​What the Adnan Sami episode tells us about politics and marriage

Last Updated: Wed, Oct 16, 2013 09:47 hrs

There are two things that the Adnan Sami episode tells us: one, that it isn't a good idea to marry more than once; second that Raj Thackeray's Maharashtra Navanirman Sena (MNS) is looking to make waves.
For those who don't know Sami, he is a hugely talented quirky singer, composer and lyricist whose song 'Lift Kara De' became famous for its wry humour. Sami was born in London of a Pakistani diplomat and an Indian mother and has lived on and off in Mumbai for the last 14 years where he has bought a house in Lokhandawala Complex. He is currently on his third wife and locked in a bitter division-of-assets battle with his second wife, Sabah Galadari over a duplex flat in Lokhandawala Complex.

Galadari is from a Dubai-based hotelier family and is independently wealthy. The two seem to have enjoyed a tempestuous relationship (they were married, divorced and re-married – all in the space of the last five years). But now, about his marriage to Galadari, Sami is quoted as saying to the Pakistan media at a party to celebrate his third marriage and his final divorce from Galadari, “Let me dance and sing with my family and friends. This torture has been going on from February 2009. My wife Roya Faryabi and I, and my mother have suffered so much. I have full faith in God and the Indian judiciary. I feel like throwing off my shoes like Waheeda Rehman in ‘Guide’ and singing ‘Kaaton Se Kheench Ke Yeh Aanchal’.”
Diverting as this story might be, there's a story behind the story. Yesterday the Mumbai police served a notice on Sami for overstaying his visa, based on a complaint by the Maharashtra Navnirman Cine Workers' Association (MNCWA), the film wing of the MNS. It appears that MNS – which appears to be rapidly running out of political options – has been recruiting large numbers of actors, actresses and cine workers in their relatively new film workers' wing. Amey Khopkar is the head of this enterprise and several high profile actors and acresses have joined this organisation in an industry where wages are unregulated and there is no correlation between the best and the second best.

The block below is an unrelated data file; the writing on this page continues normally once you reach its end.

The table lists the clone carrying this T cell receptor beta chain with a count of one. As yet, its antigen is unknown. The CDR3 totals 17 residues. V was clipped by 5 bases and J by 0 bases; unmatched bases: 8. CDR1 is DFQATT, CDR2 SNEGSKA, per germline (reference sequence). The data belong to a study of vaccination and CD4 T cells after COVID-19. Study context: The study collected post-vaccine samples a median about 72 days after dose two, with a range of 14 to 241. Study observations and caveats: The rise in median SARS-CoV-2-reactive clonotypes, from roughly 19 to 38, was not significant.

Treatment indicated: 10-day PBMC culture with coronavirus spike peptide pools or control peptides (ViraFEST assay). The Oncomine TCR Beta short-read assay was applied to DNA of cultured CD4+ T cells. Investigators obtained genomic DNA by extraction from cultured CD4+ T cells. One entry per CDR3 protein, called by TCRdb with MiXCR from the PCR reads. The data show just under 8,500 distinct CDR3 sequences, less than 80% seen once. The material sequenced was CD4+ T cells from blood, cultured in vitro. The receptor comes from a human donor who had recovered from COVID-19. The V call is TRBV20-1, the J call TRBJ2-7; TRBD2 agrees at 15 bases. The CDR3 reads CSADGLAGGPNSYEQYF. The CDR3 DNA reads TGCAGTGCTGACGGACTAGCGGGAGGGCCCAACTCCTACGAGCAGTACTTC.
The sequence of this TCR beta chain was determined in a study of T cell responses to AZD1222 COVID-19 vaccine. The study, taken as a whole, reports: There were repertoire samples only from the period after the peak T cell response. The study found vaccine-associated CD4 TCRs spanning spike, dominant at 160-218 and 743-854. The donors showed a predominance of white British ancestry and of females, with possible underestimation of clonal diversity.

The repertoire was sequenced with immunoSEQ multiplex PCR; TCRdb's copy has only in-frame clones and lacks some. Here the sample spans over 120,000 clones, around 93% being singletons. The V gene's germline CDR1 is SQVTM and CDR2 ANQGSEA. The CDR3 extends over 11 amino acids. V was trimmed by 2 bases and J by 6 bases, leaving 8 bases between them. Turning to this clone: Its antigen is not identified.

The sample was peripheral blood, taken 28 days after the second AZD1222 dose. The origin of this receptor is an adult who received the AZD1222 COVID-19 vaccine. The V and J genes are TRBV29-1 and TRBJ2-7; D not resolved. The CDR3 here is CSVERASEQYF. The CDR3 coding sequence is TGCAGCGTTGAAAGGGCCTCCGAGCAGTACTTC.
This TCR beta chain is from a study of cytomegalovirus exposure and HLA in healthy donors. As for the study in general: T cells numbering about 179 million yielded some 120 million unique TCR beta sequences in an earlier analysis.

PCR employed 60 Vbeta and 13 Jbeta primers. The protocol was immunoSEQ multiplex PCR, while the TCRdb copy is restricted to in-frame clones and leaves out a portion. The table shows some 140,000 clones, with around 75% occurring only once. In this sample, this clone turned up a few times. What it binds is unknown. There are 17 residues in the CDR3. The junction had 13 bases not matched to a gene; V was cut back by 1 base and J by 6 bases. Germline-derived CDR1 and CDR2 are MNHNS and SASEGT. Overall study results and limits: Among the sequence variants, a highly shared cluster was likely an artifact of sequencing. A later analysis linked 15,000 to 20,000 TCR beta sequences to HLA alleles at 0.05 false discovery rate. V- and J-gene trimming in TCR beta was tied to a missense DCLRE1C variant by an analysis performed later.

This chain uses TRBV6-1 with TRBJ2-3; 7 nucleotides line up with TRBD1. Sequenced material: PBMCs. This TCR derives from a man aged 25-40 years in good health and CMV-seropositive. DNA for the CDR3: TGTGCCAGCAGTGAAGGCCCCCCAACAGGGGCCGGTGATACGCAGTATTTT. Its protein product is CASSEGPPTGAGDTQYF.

When the MNCWA found that Sami's wife had said in court that he has overstayed his visa, they latched on to this fact to invent a new strand of politics. “we have enough talented Indian singers. We don't need anyone to come to India from Pakistan and sing here” Khopkar is reported to have said after Sami met him for one and a half hours, supposedly to explain the legal position to him. “We called Sami” Khopkar said importantly after the meeting “when we found out his wife had alleged he had overstayed”.
What is Sami's visa is extended? The MNCWA won't say. But the fact is it now has an issue.
Ever since Bal Thackeray's death two years ago, relations between the Uddhav Thackeray-led Shiv Sena and the Raj Thackeray-led MNC – led by cousins respectively – have been rocky. After Balasaheb's death the Shiv Sena tried to move a no-confidence motion against the Congress-Nationalist Congress Party (NCP) government on the grounds that corruption and inefficiency of the government needed to be exposed. The BJP felt the move was politically premature and counselled against it. The MNS opposed it outright and publicly. The result was the isolation of the Shiv Sena but once again, the cadres were clearly being asked to choose a side: between the “real” Shiv Sena and poseurs who actually wanted perpetuation of the government.
The net result is instead of signalling what the Shiv Sena stands for, Uddhav is defining the Shiv Sena by invoking and claiming Balasaheb’s name. Raj, on the other hand, is making no moves for any sort of rapproachement. Instead, he’s trying to tell cadres and voters: I will come to the aid of the helpless, the dispossessed, I will be the shield between the “invaders” and the Maharashtrians. I will resurrect the real Shiv Sena.
The Adnan Sami episode is one chapter in this story. Watch this space for more.

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